The real problem sets in when my stationery becomes too precious to me to use. I end up holding on to it for a special occasion, and as a result I collect piles of note cards, stacks of small stationery sets, boxes of thank you cards, and loads of pens.
I also sometimes order blind boxes of stationery (sort of a grab bag) just to see what I’ll get, and I’ll openly admit that while opening these boxes and seeing and touching the stationery items is gratifying, most of the stuff I get from these orders goes unused.
I stash them away in an attempt to keep my workspace neat. I consult my list of people that I’ve promised letters to, and sometimes, when I make the time, I extract a piece of pretty paper from its plastic sleeve, and I begin to write a letter.
Not often enough though. I love handwriting letters, and these letters often end up taking the form of personal blog posts, explaining or exploring topics with no prompting from the recipient. A description of someone I spoke with on the bus, or my feelings regarding my new haircut. Sometimes I get very self-conscious about it and stop writing.
I should write more letters. I should do it to make people smile, and to gently chew away at my stationery hoard, slowly making space for new stationery.
When I Can’t Buy, I Watch.
The thing that really blows my mind about this is that I’m not alone. There’s a whole stationery culture online, related to the scrapbooking and bullet journal and planner communities. So when I can’t enjoy brand new stationery of my own, I can watch haul videos.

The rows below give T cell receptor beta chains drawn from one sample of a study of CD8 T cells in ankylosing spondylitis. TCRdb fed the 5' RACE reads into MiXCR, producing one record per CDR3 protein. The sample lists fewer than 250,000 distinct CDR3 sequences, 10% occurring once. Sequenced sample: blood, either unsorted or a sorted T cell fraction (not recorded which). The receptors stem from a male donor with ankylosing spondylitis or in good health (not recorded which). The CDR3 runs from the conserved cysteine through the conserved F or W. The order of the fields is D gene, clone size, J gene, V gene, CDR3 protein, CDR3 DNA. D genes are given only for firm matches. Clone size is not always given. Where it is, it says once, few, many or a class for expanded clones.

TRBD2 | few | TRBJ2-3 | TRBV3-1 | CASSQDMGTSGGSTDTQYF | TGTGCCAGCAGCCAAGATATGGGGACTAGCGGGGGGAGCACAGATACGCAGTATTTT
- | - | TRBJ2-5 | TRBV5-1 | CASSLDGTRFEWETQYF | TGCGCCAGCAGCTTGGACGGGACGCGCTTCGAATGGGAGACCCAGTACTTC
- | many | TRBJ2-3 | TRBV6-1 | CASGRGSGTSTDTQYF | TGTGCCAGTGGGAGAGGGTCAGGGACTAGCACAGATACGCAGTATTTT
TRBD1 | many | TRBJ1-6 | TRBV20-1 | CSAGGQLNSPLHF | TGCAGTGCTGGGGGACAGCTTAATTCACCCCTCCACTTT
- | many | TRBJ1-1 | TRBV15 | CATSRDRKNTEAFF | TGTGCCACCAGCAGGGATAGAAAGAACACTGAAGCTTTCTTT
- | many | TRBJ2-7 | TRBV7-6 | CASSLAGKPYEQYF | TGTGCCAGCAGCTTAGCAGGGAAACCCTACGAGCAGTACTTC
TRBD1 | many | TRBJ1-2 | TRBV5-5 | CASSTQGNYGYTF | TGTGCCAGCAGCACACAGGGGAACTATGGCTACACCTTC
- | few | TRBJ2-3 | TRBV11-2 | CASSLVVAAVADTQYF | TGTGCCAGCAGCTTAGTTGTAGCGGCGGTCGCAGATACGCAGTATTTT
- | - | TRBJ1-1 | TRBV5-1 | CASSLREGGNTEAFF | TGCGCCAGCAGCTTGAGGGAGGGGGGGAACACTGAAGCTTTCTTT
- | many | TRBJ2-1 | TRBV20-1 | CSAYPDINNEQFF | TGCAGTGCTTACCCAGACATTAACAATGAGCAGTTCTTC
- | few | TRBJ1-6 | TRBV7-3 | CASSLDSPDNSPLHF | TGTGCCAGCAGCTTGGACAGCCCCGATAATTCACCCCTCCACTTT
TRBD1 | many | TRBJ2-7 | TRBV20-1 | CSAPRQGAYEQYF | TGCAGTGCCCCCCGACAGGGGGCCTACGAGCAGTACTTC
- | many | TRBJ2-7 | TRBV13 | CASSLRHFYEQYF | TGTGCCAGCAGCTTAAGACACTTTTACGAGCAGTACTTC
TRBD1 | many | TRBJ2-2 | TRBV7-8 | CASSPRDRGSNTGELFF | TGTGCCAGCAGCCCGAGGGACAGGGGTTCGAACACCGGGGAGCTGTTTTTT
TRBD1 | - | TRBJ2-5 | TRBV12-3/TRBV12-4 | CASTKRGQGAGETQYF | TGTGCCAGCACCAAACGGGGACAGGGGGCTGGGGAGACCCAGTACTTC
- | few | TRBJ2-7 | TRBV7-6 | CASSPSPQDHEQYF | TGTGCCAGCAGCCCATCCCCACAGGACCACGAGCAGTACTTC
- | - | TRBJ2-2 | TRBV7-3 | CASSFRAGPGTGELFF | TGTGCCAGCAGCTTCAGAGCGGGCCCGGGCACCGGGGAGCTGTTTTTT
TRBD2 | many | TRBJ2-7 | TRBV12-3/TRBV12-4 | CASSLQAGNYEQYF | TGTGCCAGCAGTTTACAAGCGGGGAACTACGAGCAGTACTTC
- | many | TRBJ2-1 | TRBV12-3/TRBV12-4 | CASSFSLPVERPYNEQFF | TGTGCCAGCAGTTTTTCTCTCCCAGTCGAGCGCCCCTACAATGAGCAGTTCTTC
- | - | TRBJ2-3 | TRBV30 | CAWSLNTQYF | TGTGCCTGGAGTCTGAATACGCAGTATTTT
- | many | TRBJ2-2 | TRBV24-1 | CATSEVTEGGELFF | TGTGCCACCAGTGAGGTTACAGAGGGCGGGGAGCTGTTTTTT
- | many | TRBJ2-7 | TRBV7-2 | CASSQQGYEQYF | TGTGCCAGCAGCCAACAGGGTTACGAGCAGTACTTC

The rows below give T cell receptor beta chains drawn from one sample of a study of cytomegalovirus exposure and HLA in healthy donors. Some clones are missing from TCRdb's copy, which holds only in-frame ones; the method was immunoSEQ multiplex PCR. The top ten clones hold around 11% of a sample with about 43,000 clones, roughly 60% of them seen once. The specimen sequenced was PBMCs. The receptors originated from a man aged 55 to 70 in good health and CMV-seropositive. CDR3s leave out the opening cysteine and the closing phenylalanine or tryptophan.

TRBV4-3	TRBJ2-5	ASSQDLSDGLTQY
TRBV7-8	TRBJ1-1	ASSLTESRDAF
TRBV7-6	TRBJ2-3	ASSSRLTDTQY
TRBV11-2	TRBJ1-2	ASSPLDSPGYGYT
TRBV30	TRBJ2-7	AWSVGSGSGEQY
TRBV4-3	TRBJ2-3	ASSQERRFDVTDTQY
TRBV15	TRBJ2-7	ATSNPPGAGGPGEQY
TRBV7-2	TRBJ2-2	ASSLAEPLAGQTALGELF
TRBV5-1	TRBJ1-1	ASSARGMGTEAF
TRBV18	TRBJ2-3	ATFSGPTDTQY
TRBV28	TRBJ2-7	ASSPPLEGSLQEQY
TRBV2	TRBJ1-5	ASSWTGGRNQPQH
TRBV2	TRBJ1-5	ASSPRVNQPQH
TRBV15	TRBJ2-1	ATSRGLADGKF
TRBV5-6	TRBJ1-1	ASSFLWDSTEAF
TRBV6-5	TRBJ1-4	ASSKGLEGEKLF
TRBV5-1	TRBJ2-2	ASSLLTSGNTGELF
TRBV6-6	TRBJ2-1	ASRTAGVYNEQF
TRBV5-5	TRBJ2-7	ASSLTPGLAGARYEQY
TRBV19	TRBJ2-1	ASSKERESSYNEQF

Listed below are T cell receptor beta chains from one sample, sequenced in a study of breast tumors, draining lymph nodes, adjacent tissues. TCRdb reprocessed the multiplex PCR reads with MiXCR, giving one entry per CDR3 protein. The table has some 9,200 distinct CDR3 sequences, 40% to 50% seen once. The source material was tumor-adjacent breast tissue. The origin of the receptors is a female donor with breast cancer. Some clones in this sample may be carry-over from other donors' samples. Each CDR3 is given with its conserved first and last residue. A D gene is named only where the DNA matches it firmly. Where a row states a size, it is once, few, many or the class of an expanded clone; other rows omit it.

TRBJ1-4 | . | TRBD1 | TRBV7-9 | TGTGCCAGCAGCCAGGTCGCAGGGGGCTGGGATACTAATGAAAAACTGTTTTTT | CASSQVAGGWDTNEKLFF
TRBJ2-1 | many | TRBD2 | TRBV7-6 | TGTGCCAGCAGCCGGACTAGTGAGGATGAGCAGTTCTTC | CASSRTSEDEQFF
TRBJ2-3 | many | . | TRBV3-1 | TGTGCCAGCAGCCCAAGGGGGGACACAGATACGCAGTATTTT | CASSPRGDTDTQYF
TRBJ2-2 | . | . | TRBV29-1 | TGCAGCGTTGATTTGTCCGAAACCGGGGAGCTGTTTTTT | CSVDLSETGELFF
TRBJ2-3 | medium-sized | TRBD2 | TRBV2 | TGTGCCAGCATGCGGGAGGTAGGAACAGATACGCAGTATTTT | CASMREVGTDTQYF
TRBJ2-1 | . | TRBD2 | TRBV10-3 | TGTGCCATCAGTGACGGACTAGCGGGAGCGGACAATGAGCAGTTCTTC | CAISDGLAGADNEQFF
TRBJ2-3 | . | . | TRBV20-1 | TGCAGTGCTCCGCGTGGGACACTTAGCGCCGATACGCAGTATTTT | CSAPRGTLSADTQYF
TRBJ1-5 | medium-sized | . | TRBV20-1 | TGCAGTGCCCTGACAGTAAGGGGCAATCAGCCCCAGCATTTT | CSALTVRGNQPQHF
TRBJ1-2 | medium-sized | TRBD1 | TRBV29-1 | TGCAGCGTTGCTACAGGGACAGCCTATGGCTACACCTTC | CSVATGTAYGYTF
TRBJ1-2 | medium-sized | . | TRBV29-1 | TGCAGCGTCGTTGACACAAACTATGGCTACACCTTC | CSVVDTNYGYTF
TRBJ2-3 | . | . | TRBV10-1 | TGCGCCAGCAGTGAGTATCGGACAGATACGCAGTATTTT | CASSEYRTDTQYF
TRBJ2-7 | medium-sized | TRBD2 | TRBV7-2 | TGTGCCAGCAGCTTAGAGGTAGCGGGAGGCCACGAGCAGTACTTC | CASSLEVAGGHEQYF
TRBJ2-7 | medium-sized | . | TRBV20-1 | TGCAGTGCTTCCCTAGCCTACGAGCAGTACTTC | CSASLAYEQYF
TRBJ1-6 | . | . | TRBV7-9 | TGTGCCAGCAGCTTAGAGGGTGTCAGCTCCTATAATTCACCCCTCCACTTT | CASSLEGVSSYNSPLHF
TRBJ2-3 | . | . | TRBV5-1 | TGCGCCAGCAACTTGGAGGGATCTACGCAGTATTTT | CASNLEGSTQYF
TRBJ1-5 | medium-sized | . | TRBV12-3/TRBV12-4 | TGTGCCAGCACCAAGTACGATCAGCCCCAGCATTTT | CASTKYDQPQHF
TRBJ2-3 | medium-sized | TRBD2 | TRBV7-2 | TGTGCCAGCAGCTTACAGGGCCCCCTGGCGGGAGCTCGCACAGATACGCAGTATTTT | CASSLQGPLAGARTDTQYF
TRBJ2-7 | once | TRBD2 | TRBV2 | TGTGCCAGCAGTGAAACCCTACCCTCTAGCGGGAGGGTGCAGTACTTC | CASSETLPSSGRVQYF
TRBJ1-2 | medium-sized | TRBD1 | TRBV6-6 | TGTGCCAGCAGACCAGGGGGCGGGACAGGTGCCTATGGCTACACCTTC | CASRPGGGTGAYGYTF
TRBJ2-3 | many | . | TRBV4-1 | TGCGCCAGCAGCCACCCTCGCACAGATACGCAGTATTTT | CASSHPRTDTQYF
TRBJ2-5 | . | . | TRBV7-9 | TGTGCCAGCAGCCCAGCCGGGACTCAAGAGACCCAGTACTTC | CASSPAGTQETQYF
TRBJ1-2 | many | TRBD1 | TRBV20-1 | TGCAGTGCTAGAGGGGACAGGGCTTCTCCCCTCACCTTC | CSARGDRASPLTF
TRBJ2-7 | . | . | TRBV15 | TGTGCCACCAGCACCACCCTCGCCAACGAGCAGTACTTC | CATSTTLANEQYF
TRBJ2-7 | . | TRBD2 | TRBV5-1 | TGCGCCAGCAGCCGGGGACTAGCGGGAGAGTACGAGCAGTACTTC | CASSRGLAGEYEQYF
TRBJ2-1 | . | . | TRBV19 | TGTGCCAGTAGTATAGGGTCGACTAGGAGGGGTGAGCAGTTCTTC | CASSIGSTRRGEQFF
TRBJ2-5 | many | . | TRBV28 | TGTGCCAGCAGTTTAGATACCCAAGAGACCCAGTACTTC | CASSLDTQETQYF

Haul videos are nothing new, but often they feature clothing or makeup or other beauty and fashion essentials. But man, oh man, the stationery haul videos are the best. You get to see new products to buy, and often you get to watch people swatch their pens (a practice through which they write or draw with the pens to observe the color and quality of the ink and test out the writing experience), and even get reviews of the products. I have added many items to wishlists while watching haul videos.
The haul videos featuring Japanese stationery are the best, because east Asia, for a reason that I have not yet determined, has some of the best stationery out there. Here’s one of my favorite haul videos:
Not only is it one of very few stationery haul videos I’ve seen filmed by a young man, but I find him so charismatic and he’s so visibly excited by what he received.
Not only do I watch haul videos when I can’t buy, but I shop and add new things to various wishlists. I have a wishlist on Amazon specifically dedicated to this, in fact. I also have a wishlist on JetPens and one on Goulet Pens.
You don’t get exactly the same emotional zing that you would get from actually buying, but it’s still satisfying. You get the feeling of having shopped for a product and found something you were really excited about, and sometimes you have the experience of finding something new and interesting. Not only that, but once it’s on a wishlist, you can always come back and buy it later.
We have a natural inclination to collect resources, and securing these items, whether it’s on a wishlist or in the mail on its way to me, and that tickles that urge for me.
Don’t Let Your Kids do Stationery.
Purchasing stationery really is quite habit forming. Unless your child has a penpal or some other such arrangement that will ensure that they use the stationery, I would not advise letting them get sucked into this world. It can be all-consuming.